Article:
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It is vitaly important that the data be held in RAM, so using a database is out of the question.

You miss the point about SQLite flexibility: it will happily create a memory database which you can then search with all the power of SQL yet using fast SQLite C code.

Depending on your precise requirements, you can create indexes on whatever combination of column / type you need and still enjoy very fast answer.

I routinely use it for temporary storage and searches and when you have to repeatedly lookup the data with non-trivial conditions, it quickly becomes much faster than AutoIt loops.

As a bonus, you can load an SQLite DB from disk and save it back if you need it a some later point in time, all of this without even closing it. See here.

That is exactly one of the reasons for which SQLite is so widely used: high-efficiency embedded application data storage / retrieval.

This wonderful site allows debugging and testing regular expressions (many flavors available). An absolute must have in your bookmarks.
RegExp tutorial: enough to get started
PCRE v8.33 regexp documentation latest available release and currently implemented in AutoIt beta.

SQLitespeed is another feature-rich premier SQLite manager (includes import/export). Well worth a try.
SQLite Expert (freeware Personal Edition or payware Pro version) is a very useful SQLite database manager.
An excellent eBook covering almost every aspect of SQLite3: a must-read for anyone doing serious work.
SQL tutorial (covers "generic" SQL, but most of it applies to SQLite as well)
A work-in-progress SQLite3 tutorial. Don't miss other LxyzTHW pages!
SQLite official website with full documentation (may be newer than the SQLite library that comes standard with AutoIt)

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Yeah, not sure what you meant by bad.

When I say bad, I mean that it is considered bad to duplicate data because it generally hinders performance. In this case the duplication appears to be enhancing performance, which perhaps seems counter-intuative. I am therefore reluctant to change it. That doesn't necessarily mean that it will be the final solution: though probably.

You miss the point about SQLite flexibility: it will happily create a memory database which you can then search with all the power of SQL yet using fast SQLite C code.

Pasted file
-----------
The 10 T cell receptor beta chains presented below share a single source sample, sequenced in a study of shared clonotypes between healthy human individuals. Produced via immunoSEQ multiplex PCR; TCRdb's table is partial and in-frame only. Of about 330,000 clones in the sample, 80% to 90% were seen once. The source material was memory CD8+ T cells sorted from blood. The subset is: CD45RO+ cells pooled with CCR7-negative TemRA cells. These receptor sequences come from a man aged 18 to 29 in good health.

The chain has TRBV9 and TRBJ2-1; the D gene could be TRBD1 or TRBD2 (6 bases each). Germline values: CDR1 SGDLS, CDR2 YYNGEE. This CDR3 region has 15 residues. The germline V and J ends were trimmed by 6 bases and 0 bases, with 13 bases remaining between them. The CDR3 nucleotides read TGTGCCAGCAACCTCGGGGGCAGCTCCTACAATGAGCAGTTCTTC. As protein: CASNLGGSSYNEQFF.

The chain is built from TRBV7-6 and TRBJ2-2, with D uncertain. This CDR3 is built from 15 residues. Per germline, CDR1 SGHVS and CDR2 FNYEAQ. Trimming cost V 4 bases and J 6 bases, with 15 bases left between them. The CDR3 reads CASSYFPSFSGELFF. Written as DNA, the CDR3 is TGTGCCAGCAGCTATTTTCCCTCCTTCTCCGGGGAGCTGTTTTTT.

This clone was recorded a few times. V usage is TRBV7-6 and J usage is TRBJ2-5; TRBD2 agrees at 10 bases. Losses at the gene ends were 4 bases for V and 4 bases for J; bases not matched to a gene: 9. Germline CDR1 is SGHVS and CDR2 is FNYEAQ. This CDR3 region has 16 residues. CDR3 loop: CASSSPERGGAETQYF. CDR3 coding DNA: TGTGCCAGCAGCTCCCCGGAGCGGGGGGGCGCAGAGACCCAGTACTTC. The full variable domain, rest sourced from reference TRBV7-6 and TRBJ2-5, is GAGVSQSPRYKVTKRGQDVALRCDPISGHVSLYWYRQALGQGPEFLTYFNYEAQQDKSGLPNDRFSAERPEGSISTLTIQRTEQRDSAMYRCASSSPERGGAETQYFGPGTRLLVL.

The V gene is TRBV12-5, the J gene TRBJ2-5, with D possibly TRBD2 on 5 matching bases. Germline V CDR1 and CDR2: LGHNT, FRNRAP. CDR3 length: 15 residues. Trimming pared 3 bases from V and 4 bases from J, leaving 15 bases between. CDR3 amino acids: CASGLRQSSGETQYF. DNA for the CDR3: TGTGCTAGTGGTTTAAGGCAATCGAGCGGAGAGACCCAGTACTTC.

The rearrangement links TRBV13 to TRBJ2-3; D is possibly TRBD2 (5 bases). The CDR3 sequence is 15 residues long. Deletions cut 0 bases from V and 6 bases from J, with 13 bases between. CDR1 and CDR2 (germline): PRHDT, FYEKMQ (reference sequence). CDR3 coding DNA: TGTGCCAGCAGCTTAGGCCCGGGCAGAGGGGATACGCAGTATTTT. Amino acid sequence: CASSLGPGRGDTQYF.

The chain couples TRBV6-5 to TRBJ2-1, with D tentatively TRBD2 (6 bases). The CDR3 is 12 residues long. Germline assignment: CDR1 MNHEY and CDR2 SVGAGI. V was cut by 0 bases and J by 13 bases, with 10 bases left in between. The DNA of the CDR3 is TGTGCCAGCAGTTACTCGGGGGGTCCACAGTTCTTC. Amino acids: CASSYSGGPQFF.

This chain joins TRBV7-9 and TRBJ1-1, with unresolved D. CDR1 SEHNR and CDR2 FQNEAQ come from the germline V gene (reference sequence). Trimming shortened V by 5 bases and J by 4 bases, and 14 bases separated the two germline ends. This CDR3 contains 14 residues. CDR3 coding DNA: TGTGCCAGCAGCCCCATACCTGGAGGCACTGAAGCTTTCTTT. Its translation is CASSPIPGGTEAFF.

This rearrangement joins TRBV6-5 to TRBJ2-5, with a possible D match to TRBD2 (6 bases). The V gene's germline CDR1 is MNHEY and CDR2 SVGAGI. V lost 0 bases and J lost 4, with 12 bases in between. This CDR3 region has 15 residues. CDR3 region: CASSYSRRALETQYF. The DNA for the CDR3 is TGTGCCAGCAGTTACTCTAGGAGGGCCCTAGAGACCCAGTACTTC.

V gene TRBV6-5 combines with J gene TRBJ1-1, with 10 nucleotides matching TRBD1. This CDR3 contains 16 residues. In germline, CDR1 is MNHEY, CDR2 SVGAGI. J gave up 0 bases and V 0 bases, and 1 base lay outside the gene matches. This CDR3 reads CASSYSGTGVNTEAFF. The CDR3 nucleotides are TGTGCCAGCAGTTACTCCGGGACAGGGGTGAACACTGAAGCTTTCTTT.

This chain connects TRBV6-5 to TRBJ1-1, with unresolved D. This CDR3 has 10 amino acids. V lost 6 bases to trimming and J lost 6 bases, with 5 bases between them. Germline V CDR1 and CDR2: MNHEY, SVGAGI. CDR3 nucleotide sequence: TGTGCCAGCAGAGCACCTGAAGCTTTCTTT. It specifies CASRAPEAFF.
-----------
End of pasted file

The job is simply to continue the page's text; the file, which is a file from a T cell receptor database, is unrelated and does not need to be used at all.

Ah yes, I missunderstood that point. Thanks. However I am not so much concerned with speed, as I am with presenting my method in code that is well written and easy to understand. I am finding that to be a bit of a challenge. Also I'm not keen on bundling 3rd party software (I'm pressuming that would be required) with a portable application: which is how I intend to release it. However it sounds like I ought to investigate the functionality of SQLite at some point. It sounds very interesting. Any further enhancements to performance can be made later, if it turns out to be a worthwhile project.

Changing the subject slightly

Nobody spotted the mistake yet?

Edited by czardas

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Performance entails more than just "speed". Resource usage (memory for example) is also a metric in performance. Duplicating data may allow speed to improve under certain circumstances but it does affect memory usage adversely. It's a trade-off and you must determine whether the increase in usage justifies the speed.

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czardas, you are aware that there is a SQLite UDF included with AutoIt are you not? Nothing more to be installed.

George

Question about decompiling code? Read the decompiling FAQ and don't bother posting the question in the forums.

Be sure to read and follow the forum rules. -AKA the AutoIt Reading and Comprehension Skills test.***

The PCRE (Regular Expression) ToolKit for AutoIT - (Updated Oct 20, 2011 ver:3.0.1.13) - Please update your current version before filing any bug reports. The installer now includes both 32 and 64 bit versions. No change in version number.

Visit my Blog .. currently not active but it will soon be resplendent with news and views. Also please remove any links you may have to my website. it is soon to be closed and replaced with something else.

"Old age and treachery will always overcome youth and skill!"

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If you just need to find an index, you could use a Scripting.Dictionary and store the array of data as the data element.

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czardas, you are aware that there is a SQLite UDF included with AutoIt are you not? Nothing more to be installed.

Now that's a totally differnt story. Very useful indeed.

Thanks again to everyone for sharing your knowledge with me, and to Valik for clarifying my understanding of the subject.

Edited by czardas